19. de Certeau, M. (1984). The practice of everyday life. Berkeley, CA: University of California.Google Scholar
  20. Douglas, M. (1970). Natural symbols: Explorations in cosmology. London: Cresset.Google Scholar
  21. Ethridge, M. (2003). Madshopper column. Akron Beacon Journal. Retrieved January 20, 2003, from Lexis/Nexis, January 13.Google Scholar
  22. Face lift (2002). Advertising Age, Retrieved January 20, 2003, from Lexis/Nexis, April 15.Google Scholar
  23. Field, A. E., Cheung, L., Wolf, A. M., Herzog, D. B., Gortmaker, S. L., & Colditz, G. A. (1999). Exposure to mass media and weight concerns among girls. Pediatrics, 103, 214–220.CrossRefGoogle Scholar
  24. Foucault, M. (1979). Discipline and punish: The birth of the prison. New York: Penguin.Google Scholar
  25. Foucault, M. (1980). Power/knowledge: Selected interviews and other writings, 1972–1977. New York: Pantheon.Google Scholar
  26. Furman, F. K. (1997). Facing the mirror: Older women and beauty shop culture. New York: Routledge.Google Scholar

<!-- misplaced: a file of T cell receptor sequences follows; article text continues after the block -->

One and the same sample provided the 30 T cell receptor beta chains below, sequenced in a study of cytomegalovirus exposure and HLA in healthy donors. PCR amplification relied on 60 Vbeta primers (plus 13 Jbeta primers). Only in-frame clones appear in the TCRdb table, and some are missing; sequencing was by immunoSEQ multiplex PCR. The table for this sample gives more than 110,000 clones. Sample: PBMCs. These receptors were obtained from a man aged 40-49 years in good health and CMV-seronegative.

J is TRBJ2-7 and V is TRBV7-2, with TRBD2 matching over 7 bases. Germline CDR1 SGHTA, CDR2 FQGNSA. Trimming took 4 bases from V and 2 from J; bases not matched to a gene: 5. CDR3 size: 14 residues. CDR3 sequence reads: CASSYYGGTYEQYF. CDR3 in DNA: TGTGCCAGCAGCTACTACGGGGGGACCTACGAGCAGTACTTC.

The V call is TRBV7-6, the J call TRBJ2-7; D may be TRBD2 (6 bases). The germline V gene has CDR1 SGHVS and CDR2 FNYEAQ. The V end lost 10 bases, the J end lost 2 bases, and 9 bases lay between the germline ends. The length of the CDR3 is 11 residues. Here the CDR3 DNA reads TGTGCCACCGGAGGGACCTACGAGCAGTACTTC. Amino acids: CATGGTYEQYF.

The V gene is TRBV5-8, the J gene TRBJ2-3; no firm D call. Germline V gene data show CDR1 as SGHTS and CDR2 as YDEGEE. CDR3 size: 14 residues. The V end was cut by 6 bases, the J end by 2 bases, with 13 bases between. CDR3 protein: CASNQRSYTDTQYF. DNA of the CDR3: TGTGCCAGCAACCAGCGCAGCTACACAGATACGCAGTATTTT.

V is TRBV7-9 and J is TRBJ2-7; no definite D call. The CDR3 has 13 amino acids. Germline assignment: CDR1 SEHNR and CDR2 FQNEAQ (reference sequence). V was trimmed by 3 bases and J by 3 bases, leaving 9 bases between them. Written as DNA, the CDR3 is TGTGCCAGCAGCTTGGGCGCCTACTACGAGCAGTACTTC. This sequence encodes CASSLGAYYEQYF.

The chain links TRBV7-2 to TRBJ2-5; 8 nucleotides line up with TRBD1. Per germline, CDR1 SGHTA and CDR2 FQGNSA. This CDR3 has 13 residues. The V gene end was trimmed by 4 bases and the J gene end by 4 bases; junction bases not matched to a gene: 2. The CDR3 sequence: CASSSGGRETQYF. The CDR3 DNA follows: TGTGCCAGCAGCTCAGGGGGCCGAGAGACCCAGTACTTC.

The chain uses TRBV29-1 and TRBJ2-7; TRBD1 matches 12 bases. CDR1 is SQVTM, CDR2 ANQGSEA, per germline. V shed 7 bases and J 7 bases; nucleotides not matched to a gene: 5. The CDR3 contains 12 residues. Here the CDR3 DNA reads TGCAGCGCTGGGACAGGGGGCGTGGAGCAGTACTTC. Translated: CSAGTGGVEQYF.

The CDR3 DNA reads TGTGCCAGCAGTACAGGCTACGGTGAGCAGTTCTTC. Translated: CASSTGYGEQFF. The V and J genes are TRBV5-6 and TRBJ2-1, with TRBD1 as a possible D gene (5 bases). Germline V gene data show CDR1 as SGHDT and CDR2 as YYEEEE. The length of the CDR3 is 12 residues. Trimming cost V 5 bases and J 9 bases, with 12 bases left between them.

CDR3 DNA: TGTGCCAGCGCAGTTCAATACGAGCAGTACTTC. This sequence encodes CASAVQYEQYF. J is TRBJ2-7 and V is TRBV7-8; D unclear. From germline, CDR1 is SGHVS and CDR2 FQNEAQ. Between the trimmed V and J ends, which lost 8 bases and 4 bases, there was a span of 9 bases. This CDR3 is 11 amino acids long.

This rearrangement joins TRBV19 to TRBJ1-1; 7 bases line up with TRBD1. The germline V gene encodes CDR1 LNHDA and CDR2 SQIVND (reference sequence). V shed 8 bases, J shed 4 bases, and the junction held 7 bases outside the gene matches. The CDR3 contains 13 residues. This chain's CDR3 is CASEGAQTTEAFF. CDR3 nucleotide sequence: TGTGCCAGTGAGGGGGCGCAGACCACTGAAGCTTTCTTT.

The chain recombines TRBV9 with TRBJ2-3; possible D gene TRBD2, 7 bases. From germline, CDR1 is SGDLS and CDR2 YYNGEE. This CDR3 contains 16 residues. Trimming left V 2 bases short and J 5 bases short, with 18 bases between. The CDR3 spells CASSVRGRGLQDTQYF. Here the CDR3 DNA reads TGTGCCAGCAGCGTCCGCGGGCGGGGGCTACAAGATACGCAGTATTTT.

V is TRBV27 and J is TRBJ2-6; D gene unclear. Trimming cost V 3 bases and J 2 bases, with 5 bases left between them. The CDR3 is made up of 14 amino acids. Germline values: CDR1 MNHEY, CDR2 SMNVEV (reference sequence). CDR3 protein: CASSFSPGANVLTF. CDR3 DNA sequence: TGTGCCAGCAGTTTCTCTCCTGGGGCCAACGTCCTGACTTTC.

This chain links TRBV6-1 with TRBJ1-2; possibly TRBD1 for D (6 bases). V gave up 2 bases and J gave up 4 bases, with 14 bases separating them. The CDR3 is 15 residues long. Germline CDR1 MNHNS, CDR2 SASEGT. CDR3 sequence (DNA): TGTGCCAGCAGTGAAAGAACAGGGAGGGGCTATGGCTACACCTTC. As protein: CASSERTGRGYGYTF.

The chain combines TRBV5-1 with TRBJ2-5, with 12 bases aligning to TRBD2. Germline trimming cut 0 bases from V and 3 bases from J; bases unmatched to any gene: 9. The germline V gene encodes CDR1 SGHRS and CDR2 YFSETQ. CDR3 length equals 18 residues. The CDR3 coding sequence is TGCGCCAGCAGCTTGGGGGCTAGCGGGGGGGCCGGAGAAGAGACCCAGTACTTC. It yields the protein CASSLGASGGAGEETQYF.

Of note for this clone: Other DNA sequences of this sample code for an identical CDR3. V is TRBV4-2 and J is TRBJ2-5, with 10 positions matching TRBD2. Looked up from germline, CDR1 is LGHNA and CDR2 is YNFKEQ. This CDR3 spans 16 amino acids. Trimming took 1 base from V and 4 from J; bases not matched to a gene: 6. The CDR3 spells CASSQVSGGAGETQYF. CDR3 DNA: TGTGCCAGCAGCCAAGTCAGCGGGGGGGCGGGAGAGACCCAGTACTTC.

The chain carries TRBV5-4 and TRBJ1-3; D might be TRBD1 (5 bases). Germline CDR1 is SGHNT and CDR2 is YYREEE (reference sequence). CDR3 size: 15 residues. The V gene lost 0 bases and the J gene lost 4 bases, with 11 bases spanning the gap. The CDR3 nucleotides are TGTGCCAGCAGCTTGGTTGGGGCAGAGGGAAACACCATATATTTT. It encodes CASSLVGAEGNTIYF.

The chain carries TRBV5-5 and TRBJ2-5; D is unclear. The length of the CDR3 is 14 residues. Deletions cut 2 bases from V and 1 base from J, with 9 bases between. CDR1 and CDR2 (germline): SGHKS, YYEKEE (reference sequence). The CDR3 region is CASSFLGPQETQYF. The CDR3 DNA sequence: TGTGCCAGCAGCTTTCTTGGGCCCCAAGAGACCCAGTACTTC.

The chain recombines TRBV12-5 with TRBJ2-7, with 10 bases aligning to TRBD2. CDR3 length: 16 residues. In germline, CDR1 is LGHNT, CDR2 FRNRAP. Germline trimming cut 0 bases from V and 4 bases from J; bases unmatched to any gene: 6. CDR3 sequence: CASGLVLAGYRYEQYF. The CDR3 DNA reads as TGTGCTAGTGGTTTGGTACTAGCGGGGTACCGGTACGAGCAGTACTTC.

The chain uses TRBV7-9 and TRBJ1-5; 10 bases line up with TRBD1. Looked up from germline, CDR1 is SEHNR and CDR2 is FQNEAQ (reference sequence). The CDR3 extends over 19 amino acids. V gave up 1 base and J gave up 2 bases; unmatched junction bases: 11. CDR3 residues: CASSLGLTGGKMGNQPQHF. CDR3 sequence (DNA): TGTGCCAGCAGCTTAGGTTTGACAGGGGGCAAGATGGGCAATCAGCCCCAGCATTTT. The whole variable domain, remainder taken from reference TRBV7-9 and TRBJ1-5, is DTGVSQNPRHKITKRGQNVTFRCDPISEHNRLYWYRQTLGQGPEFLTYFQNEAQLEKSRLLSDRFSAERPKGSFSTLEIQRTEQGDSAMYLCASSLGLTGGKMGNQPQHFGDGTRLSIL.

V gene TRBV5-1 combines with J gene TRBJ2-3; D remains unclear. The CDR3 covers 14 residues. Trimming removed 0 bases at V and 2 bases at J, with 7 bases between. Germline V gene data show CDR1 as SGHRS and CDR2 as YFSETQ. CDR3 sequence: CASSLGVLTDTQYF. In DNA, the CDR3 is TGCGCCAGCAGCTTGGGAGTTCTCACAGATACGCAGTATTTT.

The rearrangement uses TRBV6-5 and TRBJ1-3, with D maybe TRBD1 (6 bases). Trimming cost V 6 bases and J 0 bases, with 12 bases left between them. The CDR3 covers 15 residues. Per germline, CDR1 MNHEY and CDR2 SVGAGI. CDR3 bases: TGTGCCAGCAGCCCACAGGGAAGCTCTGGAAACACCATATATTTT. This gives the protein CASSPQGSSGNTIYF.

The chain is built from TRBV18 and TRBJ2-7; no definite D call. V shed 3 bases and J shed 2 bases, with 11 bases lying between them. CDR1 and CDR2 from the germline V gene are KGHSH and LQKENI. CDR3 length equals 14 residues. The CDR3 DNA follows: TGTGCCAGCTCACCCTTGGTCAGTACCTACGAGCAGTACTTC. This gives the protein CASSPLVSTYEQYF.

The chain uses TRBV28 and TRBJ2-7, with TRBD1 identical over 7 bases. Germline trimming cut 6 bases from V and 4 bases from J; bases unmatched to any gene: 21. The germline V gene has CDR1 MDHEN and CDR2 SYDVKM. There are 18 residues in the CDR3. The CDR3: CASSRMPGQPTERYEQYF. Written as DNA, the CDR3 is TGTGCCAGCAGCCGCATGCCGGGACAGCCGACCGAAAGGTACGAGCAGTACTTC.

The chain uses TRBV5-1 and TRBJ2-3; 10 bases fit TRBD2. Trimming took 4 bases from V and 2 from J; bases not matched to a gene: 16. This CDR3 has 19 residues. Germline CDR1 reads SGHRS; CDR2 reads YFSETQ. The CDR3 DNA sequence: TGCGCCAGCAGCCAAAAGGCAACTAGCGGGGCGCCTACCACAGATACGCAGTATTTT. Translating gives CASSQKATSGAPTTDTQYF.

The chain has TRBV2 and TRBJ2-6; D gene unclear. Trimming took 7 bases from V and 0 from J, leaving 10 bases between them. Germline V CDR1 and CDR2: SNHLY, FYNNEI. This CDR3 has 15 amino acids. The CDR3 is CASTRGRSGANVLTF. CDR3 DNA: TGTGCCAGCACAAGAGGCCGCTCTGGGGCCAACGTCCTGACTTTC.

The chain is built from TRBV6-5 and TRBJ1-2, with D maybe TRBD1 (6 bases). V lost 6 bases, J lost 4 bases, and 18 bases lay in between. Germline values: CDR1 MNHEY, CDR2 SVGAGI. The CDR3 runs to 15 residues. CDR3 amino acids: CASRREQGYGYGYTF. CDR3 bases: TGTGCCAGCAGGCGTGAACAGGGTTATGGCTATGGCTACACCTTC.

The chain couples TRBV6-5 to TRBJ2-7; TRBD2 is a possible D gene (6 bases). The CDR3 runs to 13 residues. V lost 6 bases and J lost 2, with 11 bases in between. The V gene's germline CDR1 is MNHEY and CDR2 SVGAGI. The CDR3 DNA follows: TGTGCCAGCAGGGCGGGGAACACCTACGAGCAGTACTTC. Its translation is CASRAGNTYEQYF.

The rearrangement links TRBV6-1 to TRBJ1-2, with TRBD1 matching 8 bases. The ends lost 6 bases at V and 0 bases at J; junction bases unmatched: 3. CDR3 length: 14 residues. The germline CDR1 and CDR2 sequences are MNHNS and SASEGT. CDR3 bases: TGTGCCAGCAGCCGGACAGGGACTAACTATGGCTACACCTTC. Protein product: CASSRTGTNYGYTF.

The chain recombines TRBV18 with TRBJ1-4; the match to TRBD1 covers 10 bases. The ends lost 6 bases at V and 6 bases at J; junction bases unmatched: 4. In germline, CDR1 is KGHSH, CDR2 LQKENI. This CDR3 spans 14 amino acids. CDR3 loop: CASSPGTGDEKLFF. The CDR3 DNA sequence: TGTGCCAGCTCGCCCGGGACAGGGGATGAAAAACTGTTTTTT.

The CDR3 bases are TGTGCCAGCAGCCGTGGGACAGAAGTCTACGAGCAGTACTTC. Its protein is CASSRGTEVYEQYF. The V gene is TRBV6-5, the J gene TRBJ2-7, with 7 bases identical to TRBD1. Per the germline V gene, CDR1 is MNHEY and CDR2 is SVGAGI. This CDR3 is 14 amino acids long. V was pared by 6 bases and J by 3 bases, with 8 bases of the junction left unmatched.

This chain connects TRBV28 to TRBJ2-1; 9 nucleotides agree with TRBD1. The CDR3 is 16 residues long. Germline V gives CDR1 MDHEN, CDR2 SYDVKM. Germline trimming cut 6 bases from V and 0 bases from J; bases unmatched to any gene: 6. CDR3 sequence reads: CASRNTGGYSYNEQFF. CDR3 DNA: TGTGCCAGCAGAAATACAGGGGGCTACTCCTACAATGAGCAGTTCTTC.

27. Gage, J. (1999). Color and meaning: Art, science, and symbolism. Berkeley, CA: University of California Press.Google Scholar
  28. Gamman, L., & Makinen, M. (1994). Female fetishism. New York: New York University Press.Google Scholar
  29. Gobé, M. (2001). Emotional branding: The new paradigms for connecting brands to people. New York: Alworth.Google Scholar
  30. Goffman, E. (1959). The presentation of self in everyday life. New York: Anchor Books.Google Scholar
  31. Goffman, E. (1963). Behavior in public places: Notes on the social organization of gatherings. New York: Free.Google Scholar
  32. Hall, S. (1996). On postmodernism and articulation: An interview with Stuart Hall. In D. Morley & K. H. Chen (Eds.), Stuart Hall: Critical dialogues in cultural studies (pp. 131–150). New York: Routledge.Google Scholar